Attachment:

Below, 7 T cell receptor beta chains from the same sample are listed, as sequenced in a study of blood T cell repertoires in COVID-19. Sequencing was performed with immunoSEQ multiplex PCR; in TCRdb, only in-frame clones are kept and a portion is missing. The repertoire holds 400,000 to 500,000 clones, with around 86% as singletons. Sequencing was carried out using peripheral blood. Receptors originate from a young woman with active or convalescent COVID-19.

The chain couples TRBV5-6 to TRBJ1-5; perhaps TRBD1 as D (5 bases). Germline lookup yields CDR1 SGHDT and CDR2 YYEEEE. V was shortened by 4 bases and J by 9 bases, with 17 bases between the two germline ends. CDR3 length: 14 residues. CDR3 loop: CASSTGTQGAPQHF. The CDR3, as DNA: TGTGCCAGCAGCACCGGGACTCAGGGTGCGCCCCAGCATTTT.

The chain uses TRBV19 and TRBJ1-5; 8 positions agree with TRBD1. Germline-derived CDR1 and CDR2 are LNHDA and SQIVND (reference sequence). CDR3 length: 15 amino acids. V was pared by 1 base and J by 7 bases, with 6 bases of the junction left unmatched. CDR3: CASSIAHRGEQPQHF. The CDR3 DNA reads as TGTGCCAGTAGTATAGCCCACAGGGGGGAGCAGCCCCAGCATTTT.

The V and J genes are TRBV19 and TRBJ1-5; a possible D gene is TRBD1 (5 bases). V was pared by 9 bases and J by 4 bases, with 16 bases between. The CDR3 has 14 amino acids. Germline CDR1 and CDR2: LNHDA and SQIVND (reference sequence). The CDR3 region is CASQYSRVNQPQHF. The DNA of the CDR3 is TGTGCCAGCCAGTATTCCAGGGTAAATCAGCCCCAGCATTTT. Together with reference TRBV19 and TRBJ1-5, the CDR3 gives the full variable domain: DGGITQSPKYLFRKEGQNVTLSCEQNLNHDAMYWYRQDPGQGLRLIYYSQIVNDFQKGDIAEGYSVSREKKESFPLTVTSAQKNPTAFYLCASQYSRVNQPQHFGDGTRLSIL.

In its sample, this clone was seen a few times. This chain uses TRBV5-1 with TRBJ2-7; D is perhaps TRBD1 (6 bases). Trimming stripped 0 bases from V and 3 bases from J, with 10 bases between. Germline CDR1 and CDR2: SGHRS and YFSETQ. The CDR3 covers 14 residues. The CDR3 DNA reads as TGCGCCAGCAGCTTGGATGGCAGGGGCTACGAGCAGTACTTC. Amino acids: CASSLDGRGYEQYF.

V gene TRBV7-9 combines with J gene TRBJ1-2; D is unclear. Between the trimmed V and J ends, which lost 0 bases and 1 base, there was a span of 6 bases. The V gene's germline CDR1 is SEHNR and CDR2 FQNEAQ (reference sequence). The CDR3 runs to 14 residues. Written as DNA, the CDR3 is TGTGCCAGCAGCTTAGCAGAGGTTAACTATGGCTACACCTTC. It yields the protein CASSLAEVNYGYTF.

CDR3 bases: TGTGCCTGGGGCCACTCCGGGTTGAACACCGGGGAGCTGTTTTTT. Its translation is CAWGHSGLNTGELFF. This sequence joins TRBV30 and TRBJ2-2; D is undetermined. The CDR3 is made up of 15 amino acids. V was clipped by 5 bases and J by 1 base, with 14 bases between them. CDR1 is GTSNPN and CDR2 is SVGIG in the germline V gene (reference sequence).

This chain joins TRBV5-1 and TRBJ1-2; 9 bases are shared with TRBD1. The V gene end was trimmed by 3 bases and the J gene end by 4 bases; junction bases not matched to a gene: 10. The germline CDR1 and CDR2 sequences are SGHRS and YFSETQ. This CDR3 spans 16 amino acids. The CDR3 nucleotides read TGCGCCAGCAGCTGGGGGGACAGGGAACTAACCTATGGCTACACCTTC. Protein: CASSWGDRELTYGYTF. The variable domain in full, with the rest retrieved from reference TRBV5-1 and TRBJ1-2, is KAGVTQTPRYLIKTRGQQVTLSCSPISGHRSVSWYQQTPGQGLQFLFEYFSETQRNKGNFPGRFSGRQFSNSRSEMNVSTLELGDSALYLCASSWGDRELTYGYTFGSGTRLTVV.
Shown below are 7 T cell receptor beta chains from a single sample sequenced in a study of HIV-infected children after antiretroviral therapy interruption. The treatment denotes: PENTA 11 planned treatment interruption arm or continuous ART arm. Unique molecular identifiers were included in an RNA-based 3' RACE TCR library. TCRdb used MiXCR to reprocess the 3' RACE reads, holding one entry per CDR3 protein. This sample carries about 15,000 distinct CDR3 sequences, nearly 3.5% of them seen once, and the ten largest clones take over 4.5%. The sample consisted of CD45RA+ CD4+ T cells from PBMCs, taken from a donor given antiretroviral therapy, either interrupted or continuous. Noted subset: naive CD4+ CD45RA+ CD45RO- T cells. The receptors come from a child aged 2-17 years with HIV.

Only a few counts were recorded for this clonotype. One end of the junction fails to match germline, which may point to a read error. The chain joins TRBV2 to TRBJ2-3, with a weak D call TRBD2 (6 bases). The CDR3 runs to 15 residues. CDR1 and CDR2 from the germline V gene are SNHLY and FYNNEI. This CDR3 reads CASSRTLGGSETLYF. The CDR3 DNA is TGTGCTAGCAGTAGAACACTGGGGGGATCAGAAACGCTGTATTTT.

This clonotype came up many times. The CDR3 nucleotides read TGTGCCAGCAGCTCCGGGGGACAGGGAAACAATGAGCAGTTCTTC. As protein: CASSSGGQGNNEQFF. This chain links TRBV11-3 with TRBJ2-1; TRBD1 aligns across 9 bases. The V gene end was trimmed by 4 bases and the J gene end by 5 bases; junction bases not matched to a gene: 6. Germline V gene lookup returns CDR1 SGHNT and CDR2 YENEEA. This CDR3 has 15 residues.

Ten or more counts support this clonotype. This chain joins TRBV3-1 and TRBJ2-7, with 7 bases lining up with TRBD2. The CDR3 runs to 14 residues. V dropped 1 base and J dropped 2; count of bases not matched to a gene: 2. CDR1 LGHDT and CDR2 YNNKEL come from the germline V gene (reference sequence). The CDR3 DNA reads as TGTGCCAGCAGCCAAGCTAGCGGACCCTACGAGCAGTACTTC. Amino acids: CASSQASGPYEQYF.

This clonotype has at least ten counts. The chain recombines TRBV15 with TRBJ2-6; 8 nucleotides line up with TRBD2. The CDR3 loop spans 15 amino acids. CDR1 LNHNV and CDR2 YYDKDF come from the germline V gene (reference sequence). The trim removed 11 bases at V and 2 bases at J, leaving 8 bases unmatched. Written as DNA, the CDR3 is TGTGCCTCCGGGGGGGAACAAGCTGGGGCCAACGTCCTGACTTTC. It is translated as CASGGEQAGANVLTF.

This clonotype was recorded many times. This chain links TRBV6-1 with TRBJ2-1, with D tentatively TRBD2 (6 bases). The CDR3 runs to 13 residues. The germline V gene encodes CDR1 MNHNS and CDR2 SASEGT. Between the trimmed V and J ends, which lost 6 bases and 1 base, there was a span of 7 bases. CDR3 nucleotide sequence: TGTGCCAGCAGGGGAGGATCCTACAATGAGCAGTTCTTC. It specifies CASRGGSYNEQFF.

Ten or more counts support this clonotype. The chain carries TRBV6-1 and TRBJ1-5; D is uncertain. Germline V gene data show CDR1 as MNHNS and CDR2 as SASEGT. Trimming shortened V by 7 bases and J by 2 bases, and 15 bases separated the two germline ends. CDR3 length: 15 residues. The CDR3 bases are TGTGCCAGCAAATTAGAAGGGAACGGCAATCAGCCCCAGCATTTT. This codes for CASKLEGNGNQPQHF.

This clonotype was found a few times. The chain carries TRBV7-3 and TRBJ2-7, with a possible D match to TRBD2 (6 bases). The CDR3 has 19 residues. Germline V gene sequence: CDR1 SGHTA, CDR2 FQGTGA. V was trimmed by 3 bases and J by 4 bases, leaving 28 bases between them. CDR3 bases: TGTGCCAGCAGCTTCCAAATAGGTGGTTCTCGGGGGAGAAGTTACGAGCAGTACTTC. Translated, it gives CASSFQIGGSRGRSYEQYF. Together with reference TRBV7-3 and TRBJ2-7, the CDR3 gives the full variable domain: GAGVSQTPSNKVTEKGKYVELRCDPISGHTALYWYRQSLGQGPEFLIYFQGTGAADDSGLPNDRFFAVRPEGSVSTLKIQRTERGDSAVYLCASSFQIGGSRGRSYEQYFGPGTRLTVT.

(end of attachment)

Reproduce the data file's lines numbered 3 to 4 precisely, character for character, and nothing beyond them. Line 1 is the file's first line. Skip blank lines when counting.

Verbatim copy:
The chain uses TRBV19 and TRBJ1-5; 8 positions agree with TRBD1. Germline-derived CDR1 and CDR2 are LNHDA and SQIVND (reference sequence). CDR3 length: 15 amino acids. V was pared by 1 base and J by 7 bases, with 6 bases of the junction left unmatched. CDR3: CASSIAHRGEQPQHF. The CDR3 DNA reads as TGTGCCAGTAGTATAGCCCACAGGGGGGAGCAGCCCCAGCATTTT.

The V and J genes are TRBV19 and TRBJ1-5; a possible D gene is TRBD1 (5 bases). V was pared by 9 bases and J by 4 bases, with 16 bases between. The CDR3 has 14 amino acids. Germline CDR1 and CDR2: LNHDA and SQIVND (reference sequence). The CDR3 region is CASQYSRVNQPQHF. The DNA of the CDR3 is TGTGCCAGCCAGTATTCCAGGGTAAATCAGCCCCAGCATTTT. Together with reference TRBV19 and TRBJ1-5, the CDR3 gives the full variable domain: DGGITQSPKYLFRKEGQNVTLSCEQNLNHDAMYWYRQDPGQGLRLIYYSQIVNDFQKGDIAEGYSVSREKKESFPLTVTSAQKNPTAFYLCASQYSRVNQPQHFGDGTRLSIL.